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Wednesday Cannon Fodder: dangerous

U.S. Soccer has gone mad.

USMNT Training Photo by John Todd/ISI Photos/Getty Images

A lot has already been written about the ludicrous decision by U.S. Soccer to play tonight’s CONCACAF World Cup Qualifier in Minnesota. But I wanted to add my two-cents. It is an utterly asinine decision that endangers player safety and shows a total lack of common sense or general human decency.

The USMNT fan in me would be upset if CONCACAF forfeited the match and gave Honduras three points. The reasonable, logical person in me wouldn’t find much to be upset with. That’s how dangerous it is.

At kickoff, the temperature is expected to be in the low single digits and could drop below zero at some point during the match. With the wind chill, it will feel like -10 degrees and colder. Frostbite is a legitimate concern for anyplace the players have exposed skin — at those temperatures the National Weather Service estimate is 30 minutes for frostbite. If the temperature gets colder or there is a bit more wind than expected, that estimate drops to 10 minutes. And it won’t take much. Per that linked chart, the weather forecast is right on the borderline between 30 minutes and 10 minutes to frostbite.

And that’s before you get to the general injury risk from much colder muscles, impact with a frozen-solid pitch, and even striking a rock-hard ball.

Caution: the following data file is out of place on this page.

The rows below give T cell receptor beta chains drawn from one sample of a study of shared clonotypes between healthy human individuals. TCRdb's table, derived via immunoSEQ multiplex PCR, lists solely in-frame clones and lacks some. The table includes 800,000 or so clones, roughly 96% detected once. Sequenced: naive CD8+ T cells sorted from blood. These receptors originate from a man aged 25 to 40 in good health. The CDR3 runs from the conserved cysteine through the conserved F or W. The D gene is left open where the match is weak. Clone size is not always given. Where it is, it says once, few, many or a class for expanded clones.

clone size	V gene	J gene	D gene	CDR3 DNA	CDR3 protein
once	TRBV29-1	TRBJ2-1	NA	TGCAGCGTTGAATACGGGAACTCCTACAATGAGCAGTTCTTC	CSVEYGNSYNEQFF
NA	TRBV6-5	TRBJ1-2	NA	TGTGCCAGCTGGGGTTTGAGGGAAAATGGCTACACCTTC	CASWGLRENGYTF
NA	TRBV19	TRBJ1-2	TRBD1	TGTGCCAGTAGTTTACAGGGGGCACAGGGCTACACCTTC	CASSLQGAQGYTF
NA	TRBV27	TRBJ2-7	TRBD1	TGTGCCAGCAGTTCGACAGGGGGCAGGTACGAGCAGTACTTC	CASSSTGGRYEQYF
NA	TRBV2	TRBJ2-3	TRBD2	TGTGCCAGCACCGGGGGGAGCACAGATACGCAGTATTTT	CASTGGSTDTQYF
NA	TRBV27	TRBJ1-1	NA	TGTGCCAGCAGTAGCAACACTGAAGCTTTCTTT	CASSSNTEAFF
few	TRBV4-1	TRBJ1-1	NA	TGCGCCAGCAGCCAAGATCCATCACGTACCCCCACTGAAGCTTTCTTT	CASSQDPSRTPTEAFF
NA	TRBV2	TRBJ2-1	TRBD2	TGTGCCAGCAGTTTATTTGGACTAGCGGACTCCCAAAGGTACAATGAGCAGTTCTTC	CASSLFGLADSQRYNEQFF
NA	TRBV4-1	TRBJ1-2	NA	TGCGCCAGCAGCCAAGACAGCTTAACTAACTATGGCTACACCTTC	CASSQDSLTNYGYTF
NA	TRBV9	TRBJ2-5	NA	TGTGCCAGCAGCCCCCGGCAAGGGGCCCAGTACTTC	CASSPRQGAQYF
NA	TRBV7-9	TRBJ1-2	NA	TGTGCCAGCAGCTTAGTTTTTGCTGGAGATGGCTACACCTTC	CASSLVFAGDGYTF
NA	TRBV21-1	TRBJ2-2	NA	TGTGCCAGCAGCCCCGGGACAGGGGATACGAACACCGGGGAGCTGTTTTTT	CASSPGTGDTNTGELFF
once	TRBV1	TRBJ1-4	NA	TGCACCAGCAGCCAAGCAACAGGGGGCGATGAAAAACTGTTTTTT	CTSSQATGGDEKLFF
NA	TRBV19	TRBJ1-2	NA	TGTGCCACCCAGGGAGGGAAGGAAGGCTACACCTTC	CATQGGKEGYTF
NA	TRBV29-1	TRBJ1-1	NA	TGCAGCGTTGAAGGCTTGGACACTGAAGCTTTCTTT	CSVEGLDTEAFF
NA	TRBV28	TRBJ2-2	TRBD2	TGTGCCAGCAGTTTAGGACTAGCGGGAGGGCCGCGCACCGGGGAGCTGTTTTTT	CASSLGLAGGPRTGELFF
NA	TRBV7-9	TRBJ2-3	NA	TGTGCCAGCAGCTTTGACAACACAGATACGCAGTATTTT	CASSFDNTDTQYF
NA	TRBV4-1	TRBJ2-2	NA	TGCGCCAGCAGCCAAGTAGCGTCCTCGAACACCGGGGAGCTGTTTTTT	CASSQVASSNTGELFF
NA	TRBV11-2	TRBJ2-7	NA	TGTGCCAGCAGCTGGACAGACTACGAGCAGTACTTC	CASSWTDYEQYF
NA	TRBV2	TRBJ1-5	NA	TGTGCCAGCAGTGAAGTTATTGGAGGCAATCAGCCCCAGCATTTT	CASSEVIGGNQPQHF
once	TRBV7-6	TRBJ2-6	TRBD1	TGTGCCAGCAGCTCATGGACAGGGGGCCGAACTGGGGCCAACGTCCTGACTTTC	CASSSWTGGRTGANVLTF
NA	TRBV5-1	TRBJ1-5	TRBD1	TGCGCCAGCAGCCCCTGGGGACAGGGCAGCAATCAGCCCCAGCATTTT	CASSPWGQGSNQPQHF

The players will have to wear extra skin covering. The teams will have heated benches and blankets, hot drinks and chicken broth, and constant extra monitoring by medical personnel. Fans will be given hand-warmers, and there will be extra first-aid teams roaming the stands to ensure fan safety from the cold.

Come on. What the heck are we doing here?

The U.S. thinks playing in extreme cold will give them an advantage over Honduras. After all, most of the U.S. players play in Europe and the States, where cold weather matches are common. The Honduran players play almost exclusively in Central America.

They’re going to take a couple breaths in and it’s going to hit them like they’ve never been hit before. And our guys, who have been playing in Europe in cooler temperatures … we’ll be ready to go.

-Gregg Berhalter

U.S. Soccer’s stated strategy is to put matches in places where there will be a pro-U.S. home crowd.

You know El Salvador in D.C. is really tough. You can’t play there. It would be a home game for El Salvador if you do that. Honduras, very similar. Eastern seaboard, New York, similar for Honduras and El Salvador. As you get towards warmer weather, potentially in Florida, you’re still running that risk of the crowd.

-Berhalter

I have an idea: attract more American fans. Make your product, your marketing, whatever something that brings more U.S. Soccer fans in rather than searching for places to keep fans of other countries out. It doesn’t worry the team brass that they can’t fill a stadium with U.S. fans from the 8 million people in NYC? Or the 5.5 million people in the D.C. metro area (with D.C. as one of the low-key best, most avid soccer cities in the country)?

And it’s just as likely that the USMNT has hamstrung itself in trying to create a home field advantage as it has given the side an extra edge. There comes a point (and the weather in Minnesota is well beyond that) where it doesn’t matter how cold it is, it’s going to negatively affect both teams. Like, do we think that Christian Pulisic and Weston McKinnie are immune to the cold?

Honduras are terrible. They have 0 wins from 10 matches played. They’ve scored 5 goals and conceded 19. The U.S. should blow the doors off Honduras in any weather. But we’ve put the match in a place that’s going to gum up the works and make fast-paced, expressive, skillful football more difficult.

Again, what the heck are we doing here?